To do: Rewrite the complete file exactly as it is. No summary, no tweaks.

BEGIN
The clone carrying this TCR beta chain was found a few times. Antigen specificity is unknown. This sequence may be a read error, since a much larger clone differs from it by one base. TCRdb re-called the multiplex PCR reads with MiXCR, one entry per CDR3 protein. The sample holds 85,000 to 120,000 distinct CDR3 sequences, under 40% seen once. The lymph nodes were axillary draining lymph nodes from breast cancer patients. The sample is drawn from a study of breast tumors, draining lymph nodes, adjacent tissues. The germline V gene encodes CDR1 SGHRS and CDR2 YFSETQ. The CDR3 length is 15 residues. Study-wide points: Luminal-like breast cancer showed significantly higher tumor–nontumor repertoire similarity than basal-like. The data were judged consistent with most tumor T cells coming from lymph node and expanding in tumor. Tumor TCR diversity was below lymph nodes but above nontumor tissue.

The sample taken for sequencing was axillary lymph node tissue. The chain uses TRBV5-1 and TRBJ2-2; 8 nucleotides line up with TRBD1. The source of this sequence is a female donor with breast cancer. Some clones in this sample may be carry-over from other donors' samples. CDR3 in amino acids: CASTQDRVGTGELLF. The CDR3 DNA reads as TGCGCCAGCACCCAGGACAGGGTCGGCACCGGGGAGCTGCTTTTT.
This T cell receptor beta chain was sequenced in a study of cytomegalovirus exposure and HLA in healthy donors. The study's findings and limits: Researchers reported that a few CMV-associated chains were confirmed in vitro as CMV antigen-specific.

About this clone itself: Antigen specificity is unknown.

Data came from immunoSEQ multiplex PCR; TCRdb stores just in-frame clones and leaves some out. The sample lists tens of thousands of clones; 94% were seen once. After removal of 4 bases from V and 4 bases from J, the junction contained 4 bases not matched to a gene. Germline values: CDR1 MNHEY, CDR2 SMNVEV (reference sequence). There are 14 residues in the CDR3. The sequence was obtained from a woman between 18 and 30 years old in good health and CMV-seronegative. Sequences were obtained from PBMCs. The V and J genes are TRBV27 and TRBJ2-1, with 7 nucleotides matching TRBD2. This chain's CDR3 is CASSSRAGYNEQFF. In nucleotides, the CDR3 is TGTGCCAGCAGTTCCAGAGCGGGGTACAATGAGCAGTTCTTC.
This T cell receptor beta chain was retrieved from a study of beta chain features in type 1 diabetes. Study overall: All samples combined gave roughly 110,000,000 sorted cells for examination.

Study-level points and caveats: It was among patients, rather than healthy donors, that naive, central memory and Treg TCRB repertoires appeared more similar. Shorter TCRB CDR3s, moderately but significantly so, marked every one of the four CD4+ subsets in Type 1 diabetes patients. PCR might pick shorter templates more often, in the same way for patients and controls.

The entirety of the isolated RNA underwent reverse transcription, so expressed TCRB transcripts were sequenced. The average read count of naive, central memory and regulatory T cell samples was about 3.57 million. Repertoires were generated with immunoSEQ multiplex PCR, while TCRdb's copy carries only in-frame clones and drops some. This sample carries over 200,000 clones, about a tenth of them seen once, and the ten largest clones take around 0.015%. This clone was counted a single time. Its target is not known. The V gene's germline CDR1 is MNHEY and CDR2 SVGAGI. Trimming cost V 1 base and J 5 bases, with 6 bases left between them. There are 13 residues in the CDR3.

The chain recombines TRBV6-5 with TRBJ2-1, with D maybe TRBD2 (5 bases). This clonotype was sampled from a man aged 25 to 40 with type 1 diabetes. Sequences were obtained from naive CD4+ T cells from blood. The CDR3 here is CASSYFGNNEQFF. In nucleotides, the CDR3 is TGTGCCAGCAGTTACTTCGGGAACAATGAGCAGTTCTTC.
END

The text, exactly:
The clone carrying this TCR beta chain was found a few times. Antigen specificity is unknown. This sequence may be a read error, since a much larger clone differs from it by one base. TCRdb re-called the multiplex PCR reads with MiXCR, one entry per CDR3 protein. The sample holds 85,000 to 120,000 distinct CDR3 sequences, under 40% seen once. The lymph nodes were axillary draining lymph nodes from breast cancer patients. The sample is drawn from a study of breast tumors, draining lymph nodes, adjacent tissues. The germline V gene encodes CDR1 SGHRS and CDR2 YFSETQ. The CDR3 length is 15 residues. Study-wide points: Luminal-like breast cancer showed significantly higher tumor–nontumor repertoire similarity than basal-like. The data were judged consistent with most tumor T cells coming from lymph node and expanding in tumor. Tumor TCR diversity was below lymph nodes but above nontumor tissue.

The sample taken for sequencing was axillary lymph node tissue. The chain uses TRBV5-1 and TRBJ2-2; 8 nucleotides line up with TRBD1. The source of this sequence is a female donor with breast cancer. Some clones in this sample may be carry-over from other donors' samples. CDR3 in amino acids: CASTQDRVGTGELLF. The CDR3 DNA reads as TGCGCCAGCACCCAGGACAGGGTCGGCACCGGGGAGCTGCTTTTT.
This T cell receptor beta chain was sequenced in a study of cytomegalovirus exposure and HLA in healthy donors. The study's findings and limits: Researchers reported that a few CMV-associated chains were confirmed in vitro as CMV antigen-specific.

About this clone itself: Antigen specificity is unknown.

Data came from immunoSEQ multiplex PCR; TCRdb stores just in-frame clones and leaves some out. The sample lists tens of thousands of clones; 94% were seen once. After removal of 4 bases from V and 4 bases from J, the junction contained 4 bases not matched to a gene. Germline values: CDR1 MNHEY, CDR2 SMNVEV (reference sequence). There are 14 residues in the CDR3. The sequence was obtained from a woman between 18 and 30 years old in good health and CMV-seronegative. Sequences were obtained from PBMCs. The V and J genes are TRBV27 and TRBJ2-1, with 7 nucleotides matching TRBD2. This chain's CDR3 is CASSSRAGYNEQFF. In nucleotides, the CDR3 is TGTGCCAGCAGTTCCAGAGCGGGGTACAATGAGCAGTTCTTC.
This T cell receptor beta chain was retrieved from a study of beta chain features in type 1 diabetes. Study overall: All samples combined gave roughly 110,000,000 sorted cells for examination.

Study-level points and caveats: It was among patients, rather than healthy donors, that naive, central memory and Treg TCRB repertoires appeared more similar. Shorter TCRB CDR3s, moderately but significantly so, marked every one of the four CD4+ subsets in Type 1 diabetes patients. PCR might pick shorter templates more often, in the same way for patients and controls.

The entirety of the isolated RNA underwent reverse transcription, so expressed TCRB transcripts were sequenced. The average read count of naive, central memory and regulatory T cell samples was about 3.57 million. Repertoires were generated with immunoSEQ multiplex PCR, while TCRdb's copy carries only in-frame clones and drops some. This sample carries over 200,000 clones, about a tenth of them seen once, and the ten largest clones take around 0.015%. This clone was counted a single time. Its target is not known. The V gene's germline CDR1 is MNHEY and CDR2 SVGAGI. Trimming cost V 1 base and J 5 bases, with 6 bases left between them. There are 13 residues in the CDR3.

The chain recombines TRBV6-5 with TRBJ2-1, with D maybe TRBD2 (5 bases). This clonotype was sampled from a man aged 25 to 40 with type 1 diabetes. Sequences were obtained from naive CD4+ T cells from blood. The CDR3 here is CASSYFGNNEQFF. In nucleotides, the CDR3 is TGTGCCAGCAGTTACTTCGGGAACAATGAGCAGTTCTTC.